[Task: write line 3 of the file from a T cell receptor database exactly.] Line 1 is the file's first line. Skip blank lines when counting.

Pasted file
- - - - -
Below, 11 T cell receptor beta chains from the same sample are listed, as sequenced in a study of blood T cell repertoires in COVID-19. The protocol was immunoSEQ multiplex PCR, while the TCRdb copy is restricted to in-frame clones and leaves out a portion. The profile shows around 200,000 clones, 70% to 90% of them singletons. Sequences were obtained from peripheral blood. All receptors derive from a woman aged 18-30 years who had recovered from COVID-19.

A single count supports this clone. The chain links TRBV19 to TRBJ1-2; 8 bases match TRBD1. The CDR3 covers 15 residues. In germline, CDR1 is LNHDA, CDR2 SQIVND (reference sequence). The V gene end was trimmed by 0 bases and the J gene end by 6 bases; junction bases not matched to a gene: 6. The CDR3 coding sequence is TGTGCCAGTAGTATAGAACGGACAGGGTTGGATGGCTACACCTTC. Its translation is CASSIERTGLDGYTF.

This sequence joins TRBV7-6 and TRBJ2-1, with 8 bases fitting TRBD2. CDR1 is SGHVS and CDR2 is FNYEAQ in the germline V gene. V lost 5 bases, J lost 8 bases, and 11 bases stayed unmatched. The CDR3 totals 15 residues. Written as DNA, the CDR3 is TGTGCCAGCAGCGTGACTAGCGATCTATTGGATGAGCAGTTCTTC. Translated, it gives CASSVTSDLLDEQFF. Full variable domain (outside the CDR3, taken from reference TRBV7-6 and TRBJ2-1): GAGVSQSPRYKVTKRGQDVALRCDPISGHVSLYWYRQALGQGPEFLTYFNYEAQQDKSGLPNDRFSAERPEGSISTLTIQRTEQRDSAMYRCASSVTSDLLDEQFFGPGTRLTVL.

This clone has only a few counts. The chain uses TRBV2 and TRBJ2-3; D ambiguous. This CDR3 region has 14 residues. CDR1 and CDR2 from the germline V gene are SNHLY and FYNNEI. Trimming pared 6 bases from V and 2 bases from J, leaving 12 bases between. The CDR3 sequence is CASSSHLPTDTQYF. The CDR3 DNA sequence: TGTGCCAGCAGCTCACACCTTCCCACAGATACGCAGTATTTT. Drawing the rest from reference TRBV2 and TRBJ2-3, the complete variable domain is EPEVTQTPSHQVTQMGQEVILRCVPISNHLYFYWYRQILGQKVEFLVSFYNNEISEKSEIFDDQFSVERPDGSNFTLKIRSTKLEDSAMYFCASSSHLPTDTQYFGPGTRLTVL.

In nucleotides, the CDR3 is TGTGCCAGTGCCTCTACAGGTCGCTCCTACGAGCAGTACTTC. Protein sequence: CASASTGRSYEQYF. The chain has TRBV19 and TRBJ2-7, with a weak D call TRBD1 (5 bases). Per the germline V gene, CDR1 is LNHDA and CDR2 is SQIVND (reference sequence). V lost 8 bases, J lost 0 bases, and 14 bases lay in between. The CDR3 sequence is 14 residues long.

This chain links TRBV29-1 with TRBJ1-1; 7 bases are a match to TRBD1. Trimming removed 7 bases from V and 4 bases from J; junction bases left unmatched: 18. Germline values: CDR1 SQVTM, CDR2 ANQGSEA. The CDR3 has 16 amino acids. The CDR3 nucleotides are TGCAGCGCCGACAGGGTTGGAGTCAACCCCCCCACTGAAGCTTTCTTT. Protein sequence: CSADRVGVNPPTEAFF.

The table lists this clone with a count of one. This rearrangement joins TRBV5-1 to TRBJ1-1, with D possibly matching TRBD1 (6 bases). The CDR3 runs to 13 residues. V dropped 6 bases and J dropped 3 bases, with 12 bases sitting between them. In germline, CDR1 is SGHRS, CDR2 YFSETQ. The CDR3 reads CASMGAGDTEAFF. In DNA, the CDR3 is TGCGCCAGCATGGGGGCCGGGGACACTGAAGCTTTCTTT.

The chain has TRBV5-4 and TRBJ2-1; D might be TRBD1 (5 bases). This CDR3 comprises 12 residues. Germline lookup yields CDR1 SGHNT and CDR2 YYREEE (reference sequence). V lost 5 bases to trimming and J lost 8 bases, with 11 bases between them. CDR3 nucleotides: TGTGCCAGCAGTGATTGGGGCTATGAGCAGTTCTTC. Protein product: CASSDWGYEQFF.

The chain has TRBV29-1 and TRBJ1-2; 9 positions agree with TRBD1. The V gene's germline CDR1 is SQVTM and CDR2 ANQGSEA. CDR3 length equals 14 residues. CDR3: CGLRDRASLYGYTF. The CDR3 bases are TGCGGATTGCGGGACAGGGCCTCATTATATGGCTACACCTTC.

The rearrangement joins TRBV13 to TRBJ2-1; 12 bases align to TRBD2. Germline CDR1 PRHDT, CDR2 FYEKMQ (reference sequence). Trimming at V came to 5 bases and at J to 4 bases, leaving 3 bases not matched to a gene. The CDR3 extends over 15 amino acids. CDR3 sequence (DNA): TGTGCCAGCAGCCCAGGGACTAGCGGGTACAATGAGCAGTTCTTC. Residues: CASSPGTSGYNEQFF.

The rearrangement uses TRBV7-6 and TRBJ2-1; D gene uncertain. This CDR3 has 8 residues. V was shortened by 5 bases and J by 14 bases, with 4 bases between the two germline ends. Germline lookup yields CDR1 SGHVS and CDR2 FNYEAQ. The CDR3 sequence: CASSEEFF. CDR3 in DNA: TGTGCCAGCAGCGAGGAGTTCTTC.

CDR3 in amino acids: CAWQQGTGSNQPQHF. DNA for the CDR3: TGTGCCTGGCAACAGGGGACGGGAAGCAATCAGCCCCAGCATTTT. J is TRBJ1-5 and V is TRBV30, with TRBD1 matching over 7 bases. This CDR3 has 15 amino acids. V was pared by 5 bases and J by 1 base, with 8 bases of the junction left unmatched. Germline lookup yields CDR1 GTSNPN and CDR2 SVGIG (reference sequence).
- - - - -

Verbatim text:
This sequence joins TRBV7-6 and TRBJ2-1, with 8 bases fitting TRBD2. CDR1 is SGHVS and CDR2 is FNYEAQ in the germline V gene. V lost 5 bases, J lost 8 bases, and 11 bases stayed unmatched. The CDR3 totals 15 residues. Written as DNA, the CDR3 is TGTGCCAGCAGCGTGACTAGCGATCTATTGGATGAGCAGTTCTTC. Translated, it gives CASSVTSDLLDEQFF. Full variable domain (outside the CDR3, taken from reference TRBV7-6 and TRBJ2-1): GAGVSQSPRYKVTKRGQDVALRCDPISGHVSLYWYRQALGQGPEFLTYFNYEAQQDKSGLPNDRFSAERPEGSISTLTIQRTEQRDSAMYRCASSVTSDLLDEQFFGPGTRLTVL.